BIRMINGHAM, Ala. (WIAT) – When the behavior of Kathleen Mclaughlin’s two-year-old son began to take a turn for the worst, she couldn’t pin down the cause of the problem. Her child, who would later be diagnosed with autism, was refusing to eat some foods, and he kept repeating a phrase Kathleen and her husband couldn’t understand: “No hot.”
Three years later, in the wake of revelations that Hoover First United Methodist Day School used hot sauce to punish young children “for years, if not decades,” Mclaughlin said she’s finally putting the pieces together. She believes her son was punished with hot sauce without her knowledge or consent and she’s demanding accountability.
When Mclaughlin’s son began attending the Hoover day school in 2019, he was still mostly nonverbal, his mom said. But the words he kept repeating – “no hot” – were confusing to his parents. What could it mean?
The Fourth of July became a turning point.
“He outright refused to go,” Mclaughlin said of her son. “He was scratching and hitting and telling me ‘no.’”
Mclaughlin took it as a “major sign” that something was wrong. She reached out to the day school’s director, who told Mclaughlin that her son had not been getting along with another child at the daycare.
“That was the first I had heard of it,” Mclaughlin said. She pulled her son out of the daycare.
Now, following a report detailing accounts of children being punished using hot sauce, Mclaughlin said there’s little doubt in her mind about what “no hot” meant to her son.
“I blame myself for sending him there and trusting them with my son,” Mclaughlin said.
She said that she would never have consented to the use of hot sauce to punish her son if she’d been asked by daycare staff.
Her son’s time at the daycare set back his development significantly, his mother said.
“The almost year-long process I had to go through to get him back to where he was before attending this school and having no idea why was extremely upsetting,” she said.
Learning about the use of hot sauce on children at the center has left Mclaughlin emotionally exhausted.
“The guilt and anger I feel is not something I can put into words,” she said.
Mclaughlin is not alone in her convictions. Four other mothers whose children attended the day school have publicly criticized the school for the practice and for how the situation has been handled since it first came to light.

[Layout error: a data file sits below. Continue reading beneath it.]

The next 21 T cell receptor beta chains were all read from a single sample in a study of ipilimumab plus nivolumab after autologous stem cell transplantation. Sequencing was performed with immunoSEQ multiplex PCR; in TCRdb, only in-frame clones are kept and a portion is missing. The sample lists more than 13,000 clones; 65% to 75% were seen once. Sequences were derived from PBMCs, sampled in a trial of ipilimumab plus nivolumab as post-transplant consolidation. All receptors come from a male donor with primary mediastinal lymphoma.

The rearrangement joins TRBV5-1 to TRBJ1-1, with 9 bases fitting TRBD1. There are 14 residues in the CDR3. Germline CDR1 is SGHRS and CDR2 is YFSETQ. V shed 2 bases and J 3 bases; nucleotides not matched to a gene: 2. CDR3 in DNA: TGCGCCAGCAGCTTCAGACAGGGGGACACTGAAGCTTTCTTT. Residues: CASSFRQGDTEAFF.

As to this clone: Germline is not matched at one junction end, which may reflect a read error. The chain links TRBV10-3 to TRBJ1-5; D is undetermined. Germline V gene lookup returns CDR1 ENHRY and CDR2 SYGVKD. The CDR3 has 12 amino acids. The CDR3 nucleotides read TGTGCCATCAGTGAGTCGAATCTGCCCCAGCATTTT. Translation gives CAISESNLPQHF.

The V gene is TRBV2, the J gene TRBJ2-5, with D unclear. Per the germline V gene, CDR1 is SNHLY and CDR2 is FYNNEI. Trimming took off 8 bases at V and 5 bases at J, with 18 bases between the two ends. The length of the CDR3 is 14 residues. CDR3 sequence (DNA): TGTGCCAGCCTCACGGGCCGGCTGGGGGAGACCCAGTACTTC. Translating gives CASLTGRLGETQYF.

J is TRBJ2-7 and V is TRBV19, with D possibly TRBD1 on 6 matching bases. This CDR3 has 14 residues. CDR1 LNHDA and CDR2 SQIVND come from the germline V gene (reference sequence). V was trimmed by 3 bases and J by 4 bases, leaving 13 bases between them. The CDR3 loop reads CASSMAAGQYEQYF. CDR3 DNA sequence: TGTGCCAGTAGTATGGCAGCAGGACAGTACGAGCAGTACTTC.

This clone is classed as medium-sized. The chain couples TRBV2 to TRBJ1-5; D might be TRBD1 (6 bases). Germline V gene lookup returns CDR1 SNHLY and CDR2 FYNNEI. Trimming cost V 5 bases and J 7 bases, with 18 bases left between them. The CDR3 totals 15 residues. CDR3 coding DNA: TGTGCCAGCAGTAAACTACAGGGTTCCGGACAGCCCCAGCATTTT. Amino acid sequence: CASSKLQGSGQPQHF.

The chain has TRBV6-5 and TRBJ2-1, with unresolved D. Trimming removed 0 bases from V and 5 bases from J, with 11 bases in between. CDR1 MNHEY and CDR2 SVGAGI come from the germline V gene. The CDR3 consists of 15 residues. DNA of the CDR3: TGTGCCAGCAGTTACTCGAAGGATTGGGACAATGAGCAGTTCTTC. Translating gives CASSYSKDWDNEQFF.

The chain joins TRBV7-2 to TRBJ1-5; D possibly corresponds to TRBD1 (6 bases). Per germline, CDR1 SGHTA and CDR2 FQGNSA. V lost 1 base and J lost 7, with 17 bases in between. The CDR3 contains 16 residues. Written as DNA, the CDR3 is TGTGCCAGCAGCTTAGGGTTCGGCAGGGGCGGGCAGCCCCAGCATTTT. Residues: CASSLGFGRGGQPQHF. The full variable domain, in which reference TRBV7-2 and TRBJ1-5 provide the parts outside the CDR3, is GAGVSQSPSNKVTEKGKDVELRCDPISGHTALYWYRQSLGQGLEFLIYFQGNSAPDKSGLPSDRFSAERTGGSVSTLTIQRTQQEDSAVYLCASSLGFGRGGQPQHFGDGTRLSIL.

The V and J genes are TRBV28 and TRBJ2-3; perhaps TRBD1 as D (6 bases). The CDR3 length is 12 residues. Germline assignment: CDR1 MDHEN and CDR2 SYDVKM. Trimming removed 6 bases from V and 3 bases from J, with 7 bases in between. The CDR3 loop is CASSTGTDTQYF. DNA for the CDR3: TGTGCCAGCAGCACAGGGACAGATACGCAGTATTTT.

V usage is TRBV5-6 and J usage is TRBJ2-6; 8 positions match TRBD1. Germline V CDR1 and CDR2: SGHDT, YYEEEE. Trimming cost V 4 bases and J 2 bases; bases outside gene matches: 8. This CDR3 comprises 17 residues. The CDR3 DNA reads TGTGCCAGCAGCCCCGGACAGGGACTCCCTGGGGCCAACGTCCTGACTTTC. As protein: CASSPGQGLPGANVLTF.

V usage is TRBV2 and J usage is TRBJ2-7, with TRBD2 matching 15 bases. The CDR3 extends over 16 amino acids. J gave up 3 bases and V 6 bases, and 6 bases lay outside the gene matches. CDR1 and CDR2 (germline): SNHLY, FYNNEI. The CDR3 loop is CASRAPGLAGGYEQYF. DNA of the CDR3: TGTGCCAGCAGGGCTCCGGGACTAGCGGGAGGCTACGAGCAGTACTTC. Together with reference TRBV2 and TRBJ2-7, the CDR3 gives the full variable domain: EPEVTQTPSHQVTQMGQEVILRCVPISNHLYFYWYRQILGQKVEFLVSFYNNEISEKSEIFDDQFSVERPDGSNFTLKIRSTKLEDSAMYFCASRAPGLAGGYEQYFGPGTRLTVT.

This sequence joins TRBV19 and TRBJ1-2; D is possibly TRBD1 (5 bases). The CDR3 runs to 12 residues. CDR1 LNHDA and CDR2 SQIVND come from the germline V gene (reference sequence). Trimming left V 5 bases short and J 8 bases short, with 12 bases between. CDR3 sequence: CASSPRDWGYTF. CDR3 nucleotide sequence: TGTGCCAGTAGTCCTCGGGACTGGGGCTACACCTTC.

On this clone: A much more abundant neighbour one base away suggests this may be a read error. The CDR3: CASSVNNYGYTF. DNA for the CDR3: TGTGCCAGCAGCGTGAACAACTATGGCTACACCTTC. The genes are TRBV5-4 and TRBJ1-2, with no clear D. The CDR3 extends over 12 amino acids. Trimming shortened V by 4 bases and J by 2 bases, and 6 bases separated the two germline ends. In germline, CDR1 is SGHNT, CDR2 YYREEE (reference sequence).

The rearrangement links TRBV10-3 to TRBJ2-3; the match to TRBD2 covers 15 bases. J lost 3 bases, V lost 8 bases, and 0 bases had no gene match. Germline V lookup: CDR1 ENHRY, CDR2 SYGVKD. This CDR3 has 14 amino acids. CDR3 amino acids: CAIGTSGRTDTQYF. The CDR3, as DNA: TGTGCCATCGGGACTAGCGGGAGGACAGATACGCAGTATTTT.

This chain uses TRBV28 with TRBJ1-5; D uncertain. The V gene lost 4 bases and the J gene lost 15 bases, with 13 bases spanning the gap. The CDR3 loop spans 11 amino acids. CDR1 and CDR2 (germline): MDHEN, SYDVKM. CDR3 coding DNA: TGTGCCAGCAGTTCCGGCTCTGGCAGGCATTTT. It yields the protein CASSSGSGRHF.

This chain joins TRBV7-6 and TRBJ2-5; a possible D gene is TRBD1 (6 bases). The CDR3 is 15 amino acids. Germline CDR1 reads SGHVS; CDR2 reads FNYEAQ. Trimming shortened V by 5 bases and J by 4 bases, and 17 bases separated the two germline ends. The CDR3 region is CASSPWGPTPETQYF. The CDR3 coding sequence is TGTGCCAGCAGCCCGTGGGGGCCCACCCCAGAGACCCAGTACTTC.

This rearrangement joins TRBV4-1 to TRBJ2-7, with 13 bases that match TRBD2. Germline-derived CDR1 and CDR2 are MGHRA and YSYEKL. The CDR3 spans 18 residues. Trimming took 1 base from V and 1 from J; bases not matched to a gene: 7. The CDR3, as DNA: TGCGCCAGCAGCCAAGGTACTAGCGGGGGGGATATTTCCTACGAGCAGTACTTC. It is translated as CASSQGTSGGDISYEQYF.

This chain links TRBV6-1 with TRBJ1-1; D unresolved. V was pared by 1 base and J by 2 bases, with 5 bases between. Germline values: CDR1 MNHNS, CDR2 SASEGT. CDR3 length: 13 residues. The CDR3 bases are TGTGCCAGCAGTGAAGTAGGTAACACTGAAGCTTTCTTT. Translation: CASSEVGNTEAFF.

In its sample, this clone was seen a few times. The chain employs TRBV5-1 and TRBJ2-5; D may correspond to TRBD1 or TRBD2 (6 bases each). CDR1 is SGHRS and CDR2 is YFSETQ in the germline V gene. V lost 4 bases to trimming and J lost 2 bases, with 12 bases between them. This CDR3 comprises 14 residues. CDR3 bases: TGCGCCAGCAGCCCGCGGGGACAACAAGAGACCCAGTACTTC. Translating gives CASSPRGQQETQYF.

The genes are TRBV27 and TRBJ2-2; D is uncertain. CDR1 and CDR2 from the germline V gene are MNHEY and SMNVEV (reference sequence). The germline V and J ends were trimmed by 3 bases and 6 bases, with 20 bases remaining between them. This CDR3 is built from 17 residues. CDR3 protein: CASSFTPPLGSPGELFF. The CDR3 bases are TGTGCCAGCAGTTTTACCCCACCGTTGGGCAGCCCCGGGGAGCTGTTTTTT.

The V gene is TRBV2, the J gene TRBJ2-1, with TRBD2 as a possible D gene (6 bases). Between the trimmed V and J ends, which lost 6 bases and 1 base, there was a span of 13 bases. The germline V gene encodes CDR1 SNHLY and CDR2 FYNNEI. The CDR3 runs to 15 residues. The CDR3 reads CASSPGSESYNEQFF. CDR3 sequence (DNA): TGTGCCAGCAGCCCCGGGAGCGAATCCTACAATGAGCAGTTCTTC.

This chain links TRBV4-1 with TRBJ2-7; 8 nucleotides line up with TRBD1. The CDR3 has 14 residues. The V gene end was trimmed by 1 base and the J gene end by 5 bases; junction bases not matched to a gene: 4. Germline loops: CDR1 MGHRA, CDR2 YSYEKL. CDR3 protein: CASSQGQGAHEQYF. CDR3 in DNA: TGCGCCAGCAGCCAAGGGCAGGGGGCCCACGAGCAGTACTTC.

The Sunday after the initial report, the church’s part-time pastor Jimmy Bassham addressed the issue from the pulpit, confirming the practice was in place for “years if not decades” but saying the punishment was limited to only two children. Hot sauce will never be used to punish children in the day school again, he pledged.
Mclaughlin and the other mothers said the church needs to take accountability for their actions and be more transparent about what happened.
For her part, Mclaughlin said she believes the daycare should be shut down.
“So many lies were told,” Mclaughlin said. “I feel it is criminal, and if this was a non-church-affiliated daycare there would be arrests.”
Religiously-affiliated daycare facilities like the Hoover First UMC Day School are not required to be licensed by the Department of Human Resources. Such facilities are, however, required by law to register with state officials as an “exempt” daycare. The Hoover day school, state officials confirmed, was not registered with the state at all. DHR has made a site visit to the daycare, the agency confirmed and has notified “proper authorities” about the school’s failure to comply with state law.
All five mothers interviewed about this incident said that there shouldn’t be different standards for daycares based on whether the facility is affiliated with a church.
“Just because it’s a Christian-based facility shouldn’t change the standards,” one mom said.